To be honest ... I have to read up on interleaving. As I said ... I was not
really up on the framing of the video signal for Broadcast transmission.
I'd also have to read up on equalizer design. I remember studying
equalizers for digital transmission back in my under graduate course
25 years ago, but I must admit I'm a bit rusty on how to adapt the
delay co-efficients.
I had thought about writing a modulator for the FPGA which would do
simple constellation mappings given a number of bits per symbol and a
look up table then sending it through a raised cosine filter then the
interpolating CIC filter.  This could decrease the amount of traffic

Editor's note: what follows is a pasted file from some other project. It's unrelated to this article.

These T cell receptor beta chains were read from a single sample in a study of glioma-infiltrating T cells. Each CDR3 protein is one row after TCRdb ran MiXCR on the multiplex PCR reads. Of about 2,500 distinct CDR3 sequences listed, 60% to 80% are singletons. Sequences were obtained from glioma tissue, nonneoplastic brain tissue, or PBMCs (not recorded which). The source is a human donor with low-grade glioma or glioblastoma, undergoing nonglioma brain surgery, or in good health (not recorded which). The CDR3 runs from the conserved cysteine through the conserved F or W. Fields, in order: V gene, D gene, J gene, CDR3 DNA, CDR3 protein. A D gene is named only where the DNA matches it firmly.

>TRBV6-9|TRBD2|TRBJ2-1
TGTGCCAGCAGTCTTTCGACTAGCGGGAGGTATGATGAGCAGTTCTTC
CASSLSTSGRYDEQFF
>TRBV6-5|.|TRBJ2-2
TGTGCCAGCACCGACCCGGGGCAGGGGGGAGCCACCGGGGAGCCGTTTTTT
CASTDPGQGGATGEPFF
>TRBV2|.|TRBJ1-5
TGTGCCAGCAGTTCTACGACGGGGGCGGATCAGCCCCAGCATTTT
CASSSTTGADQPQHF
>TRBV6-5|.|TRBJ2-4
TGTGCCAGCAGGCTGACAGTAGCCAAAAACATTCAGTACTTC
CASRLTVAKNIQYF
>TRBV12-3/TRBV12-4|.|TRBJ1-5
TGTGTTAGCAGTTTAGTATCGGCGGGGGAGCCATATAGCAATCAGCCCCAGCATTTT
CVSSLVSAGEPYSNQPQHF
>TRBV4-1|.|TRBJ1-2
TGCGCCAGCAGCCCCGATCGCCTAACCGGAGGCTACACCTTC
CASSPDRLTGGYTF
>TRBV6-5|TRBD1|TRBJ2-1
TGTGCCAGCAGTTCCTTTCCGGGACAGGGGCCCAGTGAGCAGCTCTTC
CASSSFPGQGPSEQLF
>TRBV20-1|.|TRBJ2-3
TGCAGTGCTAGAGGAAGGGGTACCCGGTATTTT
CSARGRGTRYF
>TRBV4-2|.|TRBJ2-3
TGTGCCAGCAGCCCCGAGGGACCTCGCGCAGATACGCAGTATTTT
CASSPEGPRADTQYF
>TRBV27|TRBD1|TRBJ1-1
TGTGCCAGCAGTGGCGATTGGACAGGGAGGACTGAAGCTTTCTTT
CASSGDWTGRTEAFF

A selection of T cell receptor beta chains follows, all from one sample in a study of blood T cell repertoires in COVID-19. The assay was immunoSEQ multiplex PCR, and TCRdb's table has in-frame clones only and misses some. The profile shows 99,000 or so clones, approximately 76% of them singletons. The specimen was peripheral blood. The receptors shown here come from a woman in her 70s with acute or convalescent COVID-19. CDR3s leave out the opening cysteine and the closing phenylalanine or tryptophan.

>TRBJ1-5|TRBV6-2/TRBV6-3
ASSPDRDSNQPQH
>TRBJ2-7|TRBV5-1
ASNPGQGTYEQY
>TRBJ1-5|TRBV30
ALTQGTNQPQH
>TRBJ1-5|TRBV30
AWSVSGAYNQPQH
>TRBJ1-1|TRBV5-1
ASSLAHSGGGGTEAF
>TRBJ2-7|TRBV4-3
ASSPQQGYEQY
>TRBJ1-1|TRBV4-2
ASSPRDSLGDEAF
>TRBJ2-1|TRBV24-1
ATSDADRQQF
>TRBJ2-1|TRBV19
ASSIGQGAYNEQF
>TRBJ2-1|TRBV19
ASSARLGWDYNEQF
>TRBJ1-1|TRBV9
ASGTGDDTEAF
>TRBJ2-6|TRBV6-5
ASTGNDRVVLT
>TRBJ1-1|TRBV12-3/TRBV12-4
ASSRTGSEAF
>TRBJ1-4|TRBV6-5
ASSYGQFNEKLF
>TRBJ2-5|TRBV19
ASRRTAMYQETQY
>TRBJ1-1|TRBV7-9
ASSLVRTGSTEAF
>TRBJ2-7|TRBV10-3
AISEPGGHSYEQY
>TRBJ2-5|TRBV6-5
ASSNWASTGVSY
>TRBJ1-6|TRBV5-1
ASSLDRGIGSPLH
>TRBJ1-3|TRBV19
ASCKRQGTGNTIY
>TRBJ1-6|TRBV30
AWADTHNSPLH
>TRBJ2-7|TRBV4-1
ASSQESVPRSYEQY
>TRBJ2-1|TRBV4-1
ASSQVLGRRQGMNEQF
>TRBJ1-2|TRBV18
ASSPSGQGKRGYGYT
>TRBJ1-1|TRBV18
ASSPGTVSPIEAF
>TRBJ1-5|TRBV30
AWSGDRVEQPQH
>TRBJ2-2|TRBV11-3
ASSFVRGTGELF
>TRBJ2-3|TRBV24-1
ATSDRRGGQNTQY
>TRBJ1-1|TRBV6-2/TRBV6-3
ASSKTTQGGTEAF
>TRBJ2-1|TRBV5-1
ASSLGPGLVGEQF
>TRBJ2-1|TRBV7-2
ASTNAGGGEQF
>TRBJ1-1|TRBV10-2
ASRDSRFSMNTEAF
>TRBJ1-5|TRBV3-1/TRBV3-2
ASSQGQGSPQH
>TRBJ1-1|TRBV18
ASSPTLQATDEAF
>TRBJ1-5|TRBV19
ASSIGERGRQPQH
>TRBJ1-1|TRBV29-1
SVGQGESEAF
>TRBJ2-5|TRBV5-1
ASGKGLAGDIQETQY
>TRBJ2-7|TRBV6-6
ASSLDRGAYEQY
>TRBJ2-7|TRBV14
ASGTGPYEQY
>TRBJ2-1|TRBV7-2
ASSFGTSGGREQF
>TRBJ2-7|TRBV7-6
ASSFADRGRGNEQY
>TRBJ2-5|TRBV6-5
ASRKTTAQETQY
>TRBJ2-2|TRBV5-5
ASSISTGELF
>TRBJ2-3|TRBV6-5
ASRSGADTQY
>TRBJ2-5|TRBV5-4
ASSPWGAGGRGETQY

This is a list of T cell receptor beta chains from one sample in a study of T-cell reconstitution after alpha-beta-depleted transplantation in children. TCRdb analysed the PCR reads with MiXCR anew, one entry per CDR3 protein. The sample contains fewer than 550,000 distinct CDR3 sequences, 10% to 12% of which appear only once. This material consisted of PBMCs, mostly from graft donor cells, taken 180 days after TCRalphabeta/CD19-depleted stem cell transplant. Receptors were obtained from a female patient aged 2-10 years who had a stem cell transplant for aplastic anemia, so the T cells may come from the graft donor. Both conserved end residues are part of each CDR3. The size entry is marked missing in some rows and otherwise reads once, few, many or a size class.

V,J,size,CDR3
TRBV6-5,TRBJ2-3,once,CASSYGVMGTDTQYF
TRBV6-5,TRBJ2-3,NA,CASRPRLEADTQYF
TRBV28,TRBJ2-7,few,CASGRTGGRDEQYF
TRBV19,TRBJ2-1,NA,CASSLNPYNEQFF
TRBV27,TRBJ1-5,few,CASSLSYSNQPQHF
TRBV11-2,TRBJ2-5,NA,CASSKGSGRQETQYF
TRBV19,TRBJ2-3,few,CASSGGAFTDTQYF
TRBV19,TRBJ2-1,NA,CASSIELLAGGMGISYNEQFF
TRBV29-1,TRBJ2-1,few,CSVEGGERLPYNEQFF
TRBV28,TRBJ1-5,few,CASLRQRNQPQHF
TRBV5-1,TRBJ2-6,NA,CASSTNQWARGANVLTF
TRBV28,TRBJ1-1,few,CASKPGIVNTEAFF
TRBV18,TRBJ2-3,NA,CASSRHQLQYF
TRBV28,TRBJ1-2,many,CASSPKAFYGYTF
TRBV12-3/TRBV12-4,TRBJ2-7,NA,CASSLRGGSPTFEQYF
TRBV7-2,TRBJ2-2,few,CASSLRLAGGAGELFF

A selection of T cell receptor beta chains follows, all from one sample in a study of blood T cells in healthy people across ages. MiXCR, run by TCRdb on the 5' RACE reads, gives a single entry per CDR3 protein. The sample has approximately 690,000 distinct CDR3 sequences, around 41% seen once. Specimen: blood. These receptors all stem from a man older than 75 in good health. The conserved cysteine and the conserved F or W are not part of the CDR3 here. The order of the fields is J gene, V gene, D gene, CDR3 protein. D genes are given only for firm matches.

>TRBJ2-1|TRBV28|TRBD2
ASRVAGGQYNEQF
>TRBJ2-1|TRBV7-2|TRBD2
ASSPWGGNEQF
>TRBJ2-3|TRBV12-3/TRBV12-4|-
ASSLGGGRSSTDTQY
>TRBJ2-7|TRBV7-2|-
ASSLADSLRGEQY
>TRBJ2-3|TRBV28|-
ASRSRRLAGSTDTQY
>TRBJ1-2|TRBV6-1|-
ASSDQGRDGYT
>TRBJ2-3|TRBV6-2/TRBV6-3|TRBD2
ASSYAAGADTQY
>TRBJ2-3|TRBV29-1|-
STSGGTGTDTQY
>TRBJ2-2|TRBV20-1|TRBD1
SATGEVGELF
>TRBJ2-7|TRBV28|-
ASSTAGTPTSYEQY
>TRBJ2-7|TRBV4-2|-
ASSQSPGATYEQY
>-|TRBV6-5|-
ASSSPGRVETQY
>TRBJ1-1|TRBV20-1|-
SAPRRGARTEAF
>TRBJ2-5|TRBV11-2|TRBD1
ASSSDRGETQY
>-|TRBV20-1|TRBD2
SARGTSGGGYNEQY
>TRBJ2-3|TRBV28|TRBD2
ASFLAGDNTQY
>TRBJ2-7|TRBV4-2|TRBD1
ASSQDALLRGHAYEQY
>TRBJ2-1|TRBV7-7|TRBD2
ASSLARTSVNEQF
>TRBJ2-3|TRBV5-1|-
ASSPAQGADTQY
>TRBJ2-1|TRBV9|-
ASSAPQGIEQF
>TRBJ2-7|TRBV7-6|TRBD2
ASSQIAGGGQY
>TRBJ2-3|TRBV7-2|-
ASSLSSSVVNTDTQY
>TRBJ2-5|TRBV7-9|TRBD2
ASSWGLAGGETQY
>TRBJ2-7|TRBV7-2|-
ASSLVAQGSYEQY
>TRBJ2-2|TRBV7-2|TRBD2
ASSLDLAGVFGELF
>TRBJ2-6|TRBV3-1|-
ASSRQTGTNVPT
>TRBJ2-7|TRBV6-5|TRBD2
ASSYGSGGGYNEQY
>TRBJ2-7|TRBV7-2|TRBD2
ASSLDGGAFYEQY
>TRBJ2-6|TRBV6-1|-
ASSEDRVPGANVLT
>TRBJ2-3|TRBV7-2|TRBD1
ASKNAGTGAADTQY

over USB and shift the processing over to the FPGA.

I remember doing a 4 x 4 QAM encoder for a design project in my
undergraduate engineering course too. It was not particularly hard.
Actually as I recall it handled a variety of constellations. Some of the
data bits were used for differential phase shift and some for amplitude
I hope I have answered your questions.  It seems as if today was a big
FPGA question day.  I'd be glad to try to answer any others if you had
them, though my FPGA experience is relatively limited as well.

Yes ... the information was very useful. It gave me a few things to follow up on.


PS - Sorry for such a long and lengthy post!

Yes ... I was thinking my original post was a bit long :-)
Oh well ... that is what these list are for !

Thanks for your reply ... It's much appreciated.
Maybe I'll get back to you after I have read up a few Xilinx app notes on the topic.